This is my attempt to explain in as non-threatening language as I possess, concerning a new law in Indiana; the Religious Freedom Restoration Act. I understand many people have ideas that are fairly fixed, however this is my attempt to place perspective on this or similar law.
“I don’t get why if we expect doctors and lawyers to take any and all clients that come through their doors, we can’t expect everyone who operates a business in the public square, under state regulated corporate protection for their assets, to behave with the same maturity and respect.” ~ Dr. Michael Freiheit
The opinion expressed by the Indiana doctor goes to the heart of equal protection under the law. Set aside judgment on who is challenging the law, meaning that he identified himself as a homosexual atheist doctor, but look at the situation from the reverse position. Could it be considered fair and non-discriminatory for a doctor to refuse services to Christians, Muslims, Jews, Hindus, Buddhists, etc. based on their religion or ethnicity?
Think back how that turned out for Jews in 1930s Germany? Of course we’re not as far down the rabbit hole as was Nazi Germany. There is no one that wants their doctor to do a religious litmus test, so why do we think that it should be a requirement if the person(s) paying for and receiving a service are Christian, or have the same values? After all, we live in a melting pot society. We celebrate our ability as a nation to graciously accept other cultures, thoughts and religion, yet believe we have the right to reject performing a service if the other person doesn’t conform to our views and philosophy?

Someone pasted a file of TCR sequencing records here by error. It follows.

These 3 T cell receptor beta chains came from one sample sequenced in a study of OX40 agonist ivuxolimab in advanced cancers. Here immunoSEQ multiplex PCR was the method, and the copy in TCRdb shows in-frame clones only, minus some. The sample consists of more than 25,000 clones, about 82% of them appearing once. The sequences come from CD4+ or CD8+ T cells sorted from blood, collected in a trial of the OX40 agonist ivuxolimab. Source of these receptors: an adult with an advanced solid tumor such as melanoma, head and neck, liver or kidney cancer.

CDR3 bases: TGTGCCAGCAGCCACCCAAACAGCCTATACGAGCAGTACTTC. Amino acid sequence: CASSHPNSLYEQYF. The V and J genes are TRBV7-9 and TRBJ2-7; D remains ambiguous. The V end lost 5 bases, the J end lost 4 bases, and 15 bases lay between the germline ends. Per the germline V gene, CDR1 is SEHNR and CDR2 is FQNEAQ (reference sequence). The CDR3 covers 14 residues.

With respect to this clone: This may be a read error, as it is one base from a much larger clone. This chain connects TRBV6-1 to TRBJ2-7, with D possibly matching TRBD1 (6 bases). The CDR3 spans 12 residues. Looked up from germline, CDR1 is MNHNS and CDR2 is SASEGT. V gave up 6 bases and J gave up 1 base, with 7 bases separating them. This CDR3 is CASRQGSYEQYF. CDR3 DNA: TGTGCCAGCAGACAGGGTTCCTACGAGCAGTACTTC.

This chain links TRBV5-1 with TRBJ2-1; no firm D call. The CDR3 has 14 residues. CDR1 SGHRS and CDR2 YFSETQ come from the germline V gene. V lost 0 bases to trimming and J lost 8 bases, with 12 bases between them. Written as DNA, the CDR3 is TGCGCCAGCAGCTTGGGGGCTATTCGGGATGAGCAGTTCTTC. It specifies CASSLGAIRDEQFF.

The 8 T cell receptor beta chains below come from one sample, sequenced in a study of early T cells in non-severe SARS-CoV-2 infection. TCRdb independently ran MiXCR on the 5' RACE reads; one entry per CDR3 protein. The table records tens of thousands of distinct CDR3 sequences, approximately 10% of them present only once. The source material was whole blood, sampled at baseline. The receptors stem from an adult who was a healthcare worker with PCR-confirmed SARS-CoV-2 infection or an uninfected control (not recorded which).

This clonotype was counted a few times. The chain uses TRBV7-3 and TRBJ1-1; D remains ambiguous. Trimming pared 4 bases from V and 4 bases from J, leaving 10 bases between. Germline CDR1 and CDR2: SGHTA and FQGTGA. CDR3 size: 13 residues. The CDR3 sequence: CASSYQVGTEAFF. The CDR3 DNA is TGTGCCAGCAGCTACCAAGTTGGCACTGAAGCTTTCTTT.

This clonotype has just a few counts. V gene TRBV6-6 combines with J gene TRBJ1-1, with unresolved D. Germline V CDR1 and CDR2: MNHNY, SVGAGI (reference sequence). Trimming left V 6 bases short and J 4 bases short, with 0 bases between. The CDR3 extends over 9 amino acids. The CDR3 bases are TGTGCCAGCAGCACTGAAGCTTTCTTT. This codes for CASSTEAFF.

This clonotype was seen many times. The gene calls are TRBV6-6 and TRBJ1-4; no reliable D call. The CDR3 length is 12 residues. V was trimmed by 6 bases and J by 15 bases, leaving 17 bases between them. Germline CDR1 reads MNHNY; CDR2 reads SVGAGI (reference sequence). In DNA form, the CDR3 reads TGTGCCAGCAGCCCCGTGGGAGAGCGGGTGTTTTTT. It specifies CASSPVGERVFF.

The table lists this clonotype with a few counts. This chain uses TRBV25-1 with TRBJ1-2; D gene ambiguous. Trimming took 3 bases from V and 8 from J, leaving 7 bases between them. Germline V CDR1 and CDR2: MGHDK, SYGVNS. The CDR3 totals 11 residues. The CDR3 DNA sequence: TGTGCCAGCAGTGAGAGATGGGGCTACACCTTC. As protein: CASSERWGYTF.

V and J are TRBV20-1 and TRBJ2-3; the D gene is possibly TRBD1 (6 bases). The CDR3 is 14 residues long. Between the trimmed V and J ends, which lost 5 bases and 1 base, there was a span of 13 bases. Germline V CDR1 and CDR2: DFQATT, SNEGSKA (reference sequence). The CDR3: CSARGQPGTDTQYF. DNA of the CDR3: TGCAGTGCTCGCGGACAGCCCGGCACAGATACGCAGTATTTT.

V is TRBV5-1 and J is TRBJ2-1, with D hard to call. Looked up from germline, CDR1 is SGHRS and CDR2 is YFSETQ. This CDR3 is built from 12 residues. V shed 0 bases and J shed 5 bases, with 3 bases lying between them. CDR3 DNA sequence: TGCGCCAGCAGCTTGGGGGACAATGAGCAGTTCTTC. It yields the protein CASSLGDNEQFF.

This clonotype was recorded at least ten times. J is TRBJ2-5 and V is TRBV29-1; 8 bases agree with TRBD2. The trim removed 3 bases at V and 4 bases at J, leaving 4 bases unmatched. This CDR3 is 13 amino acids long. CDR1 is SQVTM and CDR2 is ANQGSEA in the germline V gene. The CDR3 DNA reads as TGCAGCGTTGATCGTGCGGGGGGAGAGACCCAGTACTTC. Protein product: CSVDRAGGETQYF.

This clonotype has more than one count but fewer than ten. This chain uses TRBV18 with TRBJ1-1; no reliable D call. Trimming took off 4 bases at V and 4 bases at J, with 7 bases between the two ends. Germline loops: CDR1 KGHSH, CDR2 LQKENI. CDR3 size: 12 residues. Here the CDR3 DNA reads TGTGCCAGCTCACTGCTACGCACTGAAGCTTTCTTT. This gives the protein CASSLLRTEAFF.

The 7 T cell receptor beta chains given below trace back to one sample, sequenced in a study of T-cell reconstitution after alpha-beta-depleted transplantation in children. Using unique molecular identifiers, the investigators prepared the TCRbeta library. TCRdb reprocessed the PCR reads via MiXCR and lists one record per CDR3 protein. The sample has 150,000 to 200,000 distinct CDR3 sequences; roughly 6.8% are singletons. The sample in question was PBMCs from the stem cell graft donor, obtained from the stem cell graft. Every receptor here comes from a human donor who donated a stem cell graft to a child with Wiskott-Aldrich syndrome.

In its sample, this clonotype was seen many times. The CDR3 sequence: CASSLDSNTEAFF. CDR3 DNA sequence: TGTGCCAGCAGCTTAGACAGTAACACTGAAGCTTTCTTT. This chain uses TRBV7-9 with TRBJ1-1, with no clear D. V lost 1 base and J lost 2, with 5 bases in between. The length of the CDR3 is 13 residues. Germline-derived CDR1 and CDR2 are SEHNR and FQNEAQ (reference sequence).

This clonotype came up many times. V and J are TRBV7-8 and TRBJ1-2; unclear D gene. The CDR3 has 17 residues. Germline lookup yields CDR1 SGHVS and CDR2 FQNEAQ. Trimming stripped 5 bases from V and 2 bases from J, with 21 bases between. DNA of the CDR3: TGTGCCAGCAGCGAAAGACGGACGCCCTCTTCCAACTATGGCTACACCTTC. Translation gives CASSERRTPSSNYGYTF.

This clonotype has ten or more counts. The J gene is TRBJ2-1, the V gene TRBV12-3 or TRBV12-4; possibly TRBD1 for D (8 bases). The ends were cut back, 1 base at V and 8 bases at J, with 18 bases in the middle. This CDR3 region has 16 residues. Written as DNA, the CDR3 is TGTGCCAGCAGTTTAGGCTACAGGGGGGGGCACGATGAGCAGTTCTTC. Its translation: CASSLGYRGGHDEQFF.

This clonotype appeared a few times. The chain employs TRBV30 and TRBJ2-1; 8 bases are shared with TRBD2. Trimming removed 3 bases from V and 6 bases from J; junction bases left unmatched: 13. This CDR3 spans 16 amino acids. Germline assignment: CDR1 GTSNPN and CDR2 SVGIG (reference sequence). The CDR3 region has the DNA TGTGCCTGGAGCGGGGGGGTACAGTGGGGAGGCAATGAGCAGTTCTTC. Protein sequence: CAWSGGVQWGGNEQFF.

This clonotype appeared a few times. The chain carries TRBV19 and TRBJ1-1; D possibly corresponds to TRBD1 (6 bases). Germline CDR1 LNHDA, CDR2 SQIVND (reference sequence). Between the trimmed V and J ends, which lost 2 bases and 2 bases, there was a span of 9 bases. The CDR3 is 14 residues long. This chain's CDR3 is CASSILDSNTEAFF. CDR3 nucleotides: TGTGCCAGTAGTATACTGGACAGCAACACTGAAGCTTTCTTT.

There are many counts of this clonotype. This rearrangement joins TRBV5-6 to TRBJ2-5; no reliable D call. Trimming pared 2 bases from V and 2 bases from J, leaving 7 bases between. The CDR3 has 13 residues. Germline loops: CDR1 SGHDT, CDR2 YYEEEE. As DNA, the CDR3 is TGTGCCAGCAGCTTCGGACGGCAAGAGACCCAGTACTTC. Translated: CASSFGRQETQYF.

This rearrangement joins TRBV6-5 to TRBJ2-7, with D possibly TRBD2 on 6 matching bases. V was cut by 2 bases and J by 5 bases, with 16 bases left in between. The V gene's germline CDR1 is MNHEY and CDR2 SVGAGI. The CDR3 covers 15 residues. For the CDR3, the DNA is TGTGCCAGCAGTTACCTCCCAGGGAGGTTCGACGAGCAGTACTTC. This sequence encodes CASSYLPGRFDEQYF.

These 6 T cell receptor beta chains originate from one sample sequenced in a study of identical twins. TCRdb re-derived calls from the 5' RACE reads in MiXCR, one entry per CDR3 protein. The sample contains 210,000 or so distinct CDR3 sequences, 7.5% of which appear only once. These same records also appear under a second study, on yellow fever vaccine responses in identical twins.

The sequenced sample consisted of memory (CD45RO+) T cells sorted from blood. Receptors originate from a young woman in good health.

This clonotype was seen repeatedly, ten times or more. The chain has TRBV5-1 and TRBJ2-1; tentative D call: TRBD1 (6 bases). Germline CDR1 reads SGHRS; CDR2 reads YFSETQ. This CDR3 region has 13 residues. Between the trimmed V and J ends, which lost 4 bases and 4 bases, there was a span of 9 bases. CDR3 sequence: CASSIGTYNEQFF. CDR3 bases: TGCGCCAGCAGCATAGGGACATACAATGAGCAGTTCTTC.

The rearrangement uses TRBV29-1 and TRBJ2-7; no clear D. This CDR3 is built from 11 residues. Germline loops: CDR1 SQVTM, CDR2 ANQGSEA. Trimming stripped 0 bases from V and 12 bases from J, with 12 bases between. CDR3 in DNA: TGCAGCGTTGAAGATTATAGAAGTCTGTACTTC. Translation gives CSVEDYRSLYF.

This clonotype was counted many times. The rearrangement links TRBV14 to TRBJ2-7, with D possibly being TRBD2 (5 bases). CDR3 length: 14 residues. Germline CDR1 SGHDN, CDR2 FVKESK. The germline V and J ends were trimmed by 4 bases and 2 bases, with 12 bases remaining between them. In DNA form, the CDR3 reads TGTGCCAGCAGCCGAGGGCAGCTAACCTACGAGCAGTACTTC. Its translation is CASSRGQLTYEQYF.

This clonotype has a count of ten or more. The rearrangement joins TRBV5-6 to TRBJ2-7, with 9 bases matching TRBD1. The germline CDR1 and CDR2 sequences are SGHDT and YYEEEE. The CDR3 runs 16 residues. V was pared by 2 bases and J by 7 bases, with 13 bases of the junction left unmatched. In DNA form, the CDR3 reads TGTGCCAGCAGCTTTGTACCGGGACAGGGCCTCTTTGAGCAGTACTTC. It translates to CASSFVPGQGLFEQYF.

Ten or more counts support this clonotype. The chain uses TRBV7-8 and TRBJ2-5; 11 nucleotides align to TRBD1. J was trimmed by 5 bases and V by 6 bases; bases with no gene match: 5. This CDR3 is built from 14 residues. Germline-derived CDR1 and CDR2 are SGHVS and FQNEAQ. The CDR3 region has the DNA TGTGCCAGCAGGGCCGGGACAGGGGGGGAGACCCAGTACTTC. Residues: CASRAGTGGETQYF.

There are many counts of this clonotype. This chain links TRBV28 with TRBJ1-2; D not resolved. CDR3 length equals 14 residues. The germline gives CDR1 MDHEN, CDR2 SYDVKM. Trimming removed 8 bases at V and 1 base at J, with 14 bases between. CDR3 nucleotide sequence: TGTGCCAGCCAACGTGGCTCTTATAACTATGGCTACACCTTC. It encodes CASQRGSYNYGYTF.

In order to protect everyone, it’s necessary to be treated equally under the law. No one is asking anyone to set aside their belief in family structure, ie. 1 male & 1 female for marriage, in order to bake a cake, sell flowers, repair a car or treat a disease. The heterosexual business owner doesn’t have to temporarily become a homosexual or commit to behavior contrary to their personal religious belief, simply be equally gracious to those they think are “living in sin” as much as those believed to be morally pure and chosen for greater things beyond this life.
My personal experience comes from raising 4 unique children who are all now adults, and have different personal perspectives and conduct. I sometimes find they do things which I see as inappropriate, yet I love each of them. If I, as an imperfect father can love and be kind to them, then how much more would an all powerful, all knowing God think towards the human family? It boggles my mind to think there is even the slightest disdain toward any who don’t identify themselves as Christian or heterosexual by this same omniscient deity.
I hope I explained it without offending anyone. My point, is to think we can find methods and words which are inclusive of love, values and process to learn from each other.